Tokyo: How does one end up losing despite winning? Sounds odd? This is what happened to one of India’s greatest sportspersons in her final Olympic outing.
Six-time world champion M C Mary Kom’s (51kg) pursuit of a second Olympic medal ended in the pre-quarterfinals of the Tokyo Games as she went down to 2016 edition’s bronze-medallist Ingrit Valencia in a fiercely-fought showdown here on Thursday.
The funny part, Mary Kom had actually won two of the three rounds.
“I don’t know what happened, I thought in the first round, we were both trying to figure out our strategies and I won the next two,” said the perplexed legend after the bout.
The Indian trailed 4-1 in the opening round with four of the five judges scoring it 10-9 in favour of Valencia.
In the next two rounds, Mary Kom got three of the five judges to rule in her favour but the overall scoreline was still in favour of Valencia.
The Manipuri clinched the third round too but once again, it was 3-2 and not 4-1 which is what she needed to swing the final score in her favour.
The 38-year-old, who is a multiple-time Asian champion and a bronze-winner from the 2012 London Olympics, lost 2-3 to the Colombian, giving it her all in what would now be her final Olympic bout.
Mary Kom had tears in her eyes and a wide smile on her face when the referee raised Valencia’s hand at the end of the bout, exhausted after the intense clash.
Despite the heartbreak, Mary Kom said she has no desire to call it quits just yet.
“I can still fight, I am still strong enough. If you have will power (you can fight), of course training is also important along with discipline. I have been fighting for 20 years,” she said.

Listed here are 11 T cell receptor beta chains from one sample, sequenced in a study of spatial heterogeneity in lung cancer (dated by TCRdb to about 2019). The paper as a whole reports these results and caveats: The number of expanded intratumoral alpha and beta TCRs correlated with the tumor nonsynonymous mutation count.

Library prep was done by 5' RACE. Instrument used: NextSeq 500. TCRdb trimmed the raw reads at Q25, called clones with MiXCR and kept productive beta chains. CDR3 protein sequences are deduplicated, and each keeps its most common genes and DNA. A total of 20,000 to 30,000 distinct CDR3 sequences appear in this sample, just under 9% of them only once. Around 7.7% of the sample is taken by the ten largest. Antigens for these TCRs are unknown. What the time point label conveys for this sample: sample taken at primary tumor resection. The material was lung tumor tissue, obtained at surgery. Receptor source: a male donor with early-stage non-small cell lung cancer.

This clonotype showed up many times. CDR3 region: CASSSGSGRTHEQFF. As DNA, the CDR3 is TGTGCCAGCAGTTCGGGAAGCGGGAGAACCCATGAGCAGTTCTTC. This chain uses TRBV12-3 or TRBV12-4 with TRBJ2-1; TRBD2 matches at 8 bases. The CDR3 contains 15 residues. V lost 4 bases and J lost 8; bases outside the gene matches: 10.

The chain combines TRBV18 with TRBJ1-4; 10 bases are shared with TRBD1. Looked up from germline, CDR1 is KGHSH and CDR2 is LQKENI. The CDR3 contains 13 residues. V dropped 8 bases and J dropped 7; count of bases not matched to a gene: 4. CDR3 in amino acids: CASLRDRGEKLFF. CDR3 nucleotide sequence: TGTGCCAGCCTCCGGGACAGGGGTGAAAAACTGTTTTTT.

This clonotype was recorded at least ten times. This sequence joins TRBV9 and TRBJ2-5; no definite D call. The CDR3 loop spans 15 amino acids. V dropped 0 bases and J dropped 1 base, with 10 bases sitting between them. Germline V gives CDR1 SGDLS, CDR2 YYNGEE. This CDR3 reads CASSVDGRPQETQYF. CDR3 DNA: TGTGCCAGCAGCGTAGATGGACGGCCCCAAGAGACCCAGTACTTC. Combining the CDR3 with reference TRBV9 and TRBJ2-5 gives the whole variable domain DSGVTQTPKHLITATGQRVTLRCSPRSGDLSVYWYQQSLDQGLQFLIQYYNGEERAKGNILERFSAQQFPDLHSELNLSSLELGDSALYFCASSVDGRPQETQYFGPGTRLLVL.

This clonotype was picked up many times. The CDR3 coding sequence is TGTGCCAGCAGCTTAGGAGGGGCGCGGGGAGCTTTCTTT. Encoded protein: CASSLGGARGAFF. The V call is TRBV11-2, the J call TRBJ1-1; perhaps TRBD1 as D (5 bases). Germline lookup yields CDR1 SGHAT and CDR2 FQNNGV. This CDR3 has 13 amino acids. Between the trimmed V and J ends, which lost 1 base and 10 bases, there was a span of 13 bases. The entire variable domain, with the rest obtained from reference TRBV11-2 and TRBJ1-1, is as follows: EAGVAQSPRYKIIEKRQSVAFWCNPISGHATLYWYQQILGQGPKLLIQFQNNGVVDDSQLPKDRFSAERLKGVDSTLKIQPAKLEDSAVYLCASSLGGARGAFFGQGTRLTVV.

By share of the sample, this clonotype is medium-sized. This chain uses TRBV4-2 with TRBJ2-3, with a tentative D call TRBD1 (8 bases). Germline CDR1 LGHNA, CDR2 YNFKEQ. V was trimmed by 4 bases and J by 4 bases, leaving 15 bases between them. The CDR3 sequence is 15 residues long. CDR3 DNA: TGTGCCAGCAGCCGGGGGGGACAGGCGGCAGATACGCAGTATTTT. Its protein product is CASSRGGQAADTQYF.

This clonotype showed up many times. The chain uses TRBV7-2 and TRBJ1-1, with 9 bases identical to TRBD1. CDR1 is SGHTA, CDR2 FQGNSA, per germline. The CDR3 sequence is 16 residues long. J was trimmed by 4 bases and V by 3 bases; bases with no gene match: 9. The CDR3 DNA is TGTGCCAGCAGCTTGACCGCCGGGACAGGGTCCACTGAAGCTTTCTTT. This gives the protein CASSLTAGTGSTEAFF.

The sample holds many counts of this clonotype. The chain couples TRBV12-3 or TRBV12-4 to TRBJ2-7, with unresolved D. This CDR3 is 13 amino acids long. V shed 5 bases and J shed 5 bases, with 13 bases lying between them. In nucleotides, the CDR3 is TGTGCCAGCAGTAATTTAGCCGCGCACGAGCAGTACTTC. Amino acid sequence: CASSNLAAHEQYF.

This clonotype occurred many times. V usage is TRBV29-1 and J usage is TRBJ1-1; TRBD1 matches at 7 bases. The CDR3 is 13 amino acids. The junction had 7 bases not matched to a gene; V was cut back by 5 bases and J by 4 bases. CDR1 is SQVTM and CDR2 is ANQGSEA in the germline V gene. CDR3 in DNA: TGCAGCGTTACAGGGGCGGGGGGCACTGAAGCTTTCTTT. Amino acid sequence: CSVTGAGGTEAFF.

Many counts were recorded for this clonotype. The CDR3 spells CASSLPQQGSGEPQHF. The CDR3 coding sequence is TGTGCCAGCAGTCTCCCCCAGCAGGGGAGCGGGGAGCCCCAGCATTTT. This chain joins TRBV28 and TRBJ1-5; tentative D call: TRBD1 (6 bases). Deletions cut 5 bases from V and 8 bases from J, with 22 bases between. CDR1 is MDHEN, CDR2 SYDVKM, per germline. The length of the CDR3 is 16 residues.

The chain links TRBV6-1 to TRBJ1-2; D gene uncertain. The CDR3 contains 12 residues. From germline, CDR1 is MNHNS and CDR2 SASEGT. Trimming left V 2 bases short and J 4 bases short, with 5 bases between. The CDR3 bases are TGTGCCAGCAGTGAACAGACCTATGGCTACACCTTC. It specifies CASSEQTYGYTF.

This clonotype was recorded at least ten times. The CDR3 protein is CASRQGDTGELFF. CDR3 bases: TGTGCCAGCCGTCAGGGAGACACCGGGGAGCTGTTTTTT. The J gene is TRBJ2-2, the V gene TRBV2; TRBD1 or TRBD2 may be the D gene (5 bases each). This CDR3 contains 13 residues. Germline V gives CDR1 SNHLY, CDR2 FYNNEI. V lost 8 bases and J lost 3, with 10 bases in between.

“Manipuri people have fighting spirit both men and women. But women have extra,” laughed the mother of four who is also a Rajya Sabha MP.
The way Valencia rushed in when the first bell rang, it was quite obvious that the bout would be high voltage and it was exactly how it turned out to be.
The two were attacking each other from word go and Valencia seemed determined to avenge her previous two losses to the icon.
The Manipuri veteran fought back to claim the second and the third round, landing her trademark right hooks to perfection. She also deserves credit for keeping the intensity consistently high despite the draining fight.
“I don’t understand this scoring system, how did she lose the first round 1-4 when there was hardly anything separating these two,” national assistant coach and Mary Kom’s personal trainer Chhote Lal Yadav told PTI.
“It is a disappointment but that’s luck I guess,” he added.
The Indian had earlier beaten Valencia in the 2019 world championship quarterfinals.
Like Mary Kom, the 32-year-old Valencia is a trailblazer for her country.
She is the first female boxer to have represented Colombia at the Olympic Games, as well as the nation’s first female boxer to win an Olympic medal.